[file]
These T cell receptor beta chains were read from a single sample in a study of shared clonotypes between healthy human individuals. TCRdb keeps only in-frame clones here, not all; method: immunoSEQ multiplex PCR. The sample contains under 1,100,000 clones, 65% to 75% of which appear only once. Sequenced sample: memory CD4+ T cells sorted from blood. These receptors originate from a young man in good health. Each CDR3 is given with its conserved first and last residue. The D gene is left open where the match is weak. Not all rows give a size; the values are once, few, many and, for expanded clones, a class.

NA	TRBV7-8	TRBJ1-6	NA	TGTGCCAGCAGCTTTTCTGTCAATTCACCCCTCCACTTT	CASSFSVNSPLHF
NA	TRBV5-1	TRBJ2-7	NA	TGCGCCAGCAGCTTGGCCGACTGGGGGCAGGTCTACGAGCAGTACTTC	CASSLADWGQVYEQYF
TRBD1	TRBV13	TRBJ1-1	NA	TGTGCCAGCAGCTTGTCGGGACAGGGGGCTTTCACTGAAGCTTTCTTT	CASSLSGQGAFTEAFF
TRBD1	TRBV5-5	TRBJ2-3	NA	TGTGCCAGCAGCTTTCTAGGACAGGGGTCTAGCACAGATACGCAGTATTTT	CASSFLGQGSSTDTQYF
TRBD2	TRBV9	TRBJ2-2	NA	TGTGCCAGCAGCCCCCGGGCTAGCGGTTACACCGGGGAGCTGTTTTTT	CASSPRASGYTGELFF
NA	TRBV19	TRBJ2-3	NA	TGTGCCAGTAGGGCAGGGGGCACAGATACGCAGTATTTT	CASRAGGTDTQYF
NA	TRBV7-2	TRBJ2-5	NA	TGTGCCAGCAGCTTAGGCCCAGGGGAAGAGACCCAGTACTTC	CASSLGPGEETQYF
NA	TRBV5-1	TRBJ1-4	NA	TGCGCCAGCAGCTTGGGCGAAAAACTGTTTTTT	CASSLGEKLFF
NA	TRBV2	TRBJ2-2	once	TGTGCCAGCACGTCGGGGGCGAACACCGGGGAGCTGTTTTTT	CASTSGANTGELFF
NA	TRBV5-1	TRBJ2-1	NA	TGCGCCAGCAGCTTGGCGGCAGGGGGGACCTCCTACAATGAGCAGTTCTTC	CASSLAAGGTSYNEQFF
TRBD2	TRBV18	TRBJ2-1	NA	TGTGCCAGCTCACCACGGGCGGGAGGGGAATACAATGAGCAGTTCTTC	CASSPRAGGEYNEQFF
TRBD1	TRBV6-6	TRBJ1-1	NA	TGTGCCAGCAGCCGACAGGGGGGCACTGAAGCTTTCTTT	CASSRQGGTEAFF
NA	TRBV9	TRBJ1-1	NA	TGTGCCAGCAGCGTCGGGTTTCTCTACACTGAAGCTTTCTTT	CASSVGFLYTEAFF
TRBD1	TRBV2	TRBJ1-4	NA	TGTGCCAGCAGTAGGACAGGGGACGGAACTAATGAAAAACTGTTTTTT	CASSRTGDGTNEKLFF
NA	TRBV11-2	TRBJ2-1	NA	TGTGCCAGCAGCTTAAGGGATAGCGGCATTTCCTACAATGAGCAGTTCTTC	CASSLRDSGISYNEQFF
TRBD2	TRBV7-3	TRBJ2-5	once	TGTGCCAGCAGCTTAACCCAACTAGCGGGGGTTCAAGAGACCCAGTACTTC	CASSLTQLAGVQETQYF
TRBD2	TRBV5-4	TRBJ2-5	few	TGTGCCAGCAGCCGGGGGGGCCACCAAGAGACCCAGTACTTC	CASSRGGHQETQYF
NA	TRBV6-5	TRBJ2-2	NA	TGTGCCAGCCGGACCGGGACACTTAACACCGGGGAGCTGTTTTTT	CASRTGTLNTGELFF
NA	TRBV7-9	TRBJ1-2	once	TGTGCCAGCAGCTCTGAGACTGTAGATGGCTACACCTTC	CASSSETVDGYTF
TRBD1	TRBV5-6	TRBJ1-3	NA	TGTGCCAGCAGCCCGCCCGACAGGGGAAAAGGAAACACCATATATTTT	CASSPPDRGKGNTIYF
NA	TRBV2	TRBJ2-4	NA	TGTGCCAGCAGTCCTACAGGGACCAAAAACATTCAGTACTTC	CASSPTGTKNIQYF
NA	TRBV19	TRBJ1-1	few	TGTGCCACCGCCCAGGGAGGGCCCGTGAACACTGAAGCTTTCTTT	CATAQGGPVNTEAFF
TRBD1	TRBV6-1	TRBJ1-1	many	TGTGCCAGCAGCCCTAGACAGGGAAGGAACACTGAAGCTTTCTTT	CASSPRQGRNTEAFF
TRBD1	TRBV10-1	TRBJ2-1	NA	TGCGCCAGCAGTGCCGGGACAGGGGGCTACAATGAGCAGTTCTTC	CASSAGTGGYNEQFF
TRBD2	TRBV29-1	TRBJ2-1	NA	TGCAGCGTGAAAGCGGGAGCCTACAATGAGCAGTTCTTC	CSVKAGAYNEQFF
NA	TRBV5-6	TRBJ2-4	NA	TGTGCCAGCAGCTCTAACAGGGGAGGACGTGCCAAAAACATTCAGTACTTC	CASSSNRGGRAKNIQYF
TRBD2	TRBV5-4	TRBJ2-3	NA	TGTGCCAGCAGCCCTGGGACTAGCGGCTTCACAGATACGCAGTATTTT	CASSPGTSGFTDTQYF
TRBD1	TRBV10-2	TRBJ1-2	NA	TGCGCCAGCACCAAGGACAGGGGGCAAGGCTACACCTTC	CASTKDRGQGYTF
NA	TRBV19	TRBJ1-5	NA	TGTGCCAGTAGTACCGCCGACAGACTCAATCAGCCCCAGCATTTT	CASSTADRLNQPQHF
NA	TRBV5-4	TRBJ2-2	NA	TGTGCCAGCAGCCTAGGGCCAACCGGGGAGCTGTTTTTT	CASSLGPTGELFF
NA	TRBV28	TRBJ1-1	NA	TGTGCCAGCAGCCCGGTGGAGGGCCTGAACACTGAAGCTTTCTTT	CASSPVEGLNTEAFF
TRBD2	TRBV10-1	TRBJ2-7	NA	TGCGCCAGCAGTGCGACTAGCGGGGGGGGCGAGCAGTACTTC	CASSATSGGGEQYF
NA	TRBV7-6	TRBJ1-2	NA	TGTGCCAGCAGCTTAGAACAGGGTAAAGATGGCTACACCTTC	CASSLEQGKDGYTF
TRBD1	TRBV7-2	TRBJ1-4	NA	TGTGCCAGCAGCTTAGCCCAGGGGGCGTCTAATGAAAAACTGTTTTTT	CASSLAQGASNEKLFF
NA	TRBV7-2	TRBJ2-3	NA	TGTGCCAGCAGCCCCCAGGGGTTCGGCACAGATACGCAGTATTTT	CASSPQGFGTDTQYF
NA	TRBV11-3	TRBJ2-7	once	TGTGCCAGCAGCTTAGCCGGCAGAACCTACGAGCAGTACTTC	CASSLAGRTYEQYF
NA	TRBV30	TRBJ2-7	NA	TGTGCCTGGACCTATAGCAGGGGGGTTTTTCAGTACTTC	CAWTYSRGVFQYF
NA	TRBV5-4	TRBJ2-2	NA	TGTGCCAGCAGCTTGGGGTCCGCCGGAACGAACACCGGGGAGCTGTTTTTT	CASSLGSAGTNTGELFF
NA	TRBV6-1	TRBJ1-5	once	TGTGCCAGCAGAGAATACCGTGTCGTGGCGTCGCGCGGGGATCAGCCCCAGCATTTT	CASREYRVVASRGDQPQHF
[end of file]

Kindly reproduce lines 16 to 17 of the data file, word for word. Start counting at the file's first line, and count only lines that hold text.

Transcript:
NA	TRBV11-2	TRBJ2-1	NA	TGTGCCAGCAGCTTAAGGGATAGCGGCATTTCCTACAATGAGCAGTTCTTC	CASSLRDSGISYNEQFF
TRBD2	TRBV7-3	TRBJ2-5	once	TGTGCCAGCAGCTTAACCCAACTAGCGGGGGTTCAAGAGACCCAGTACTTC	CASSLTQLAGVQETQYF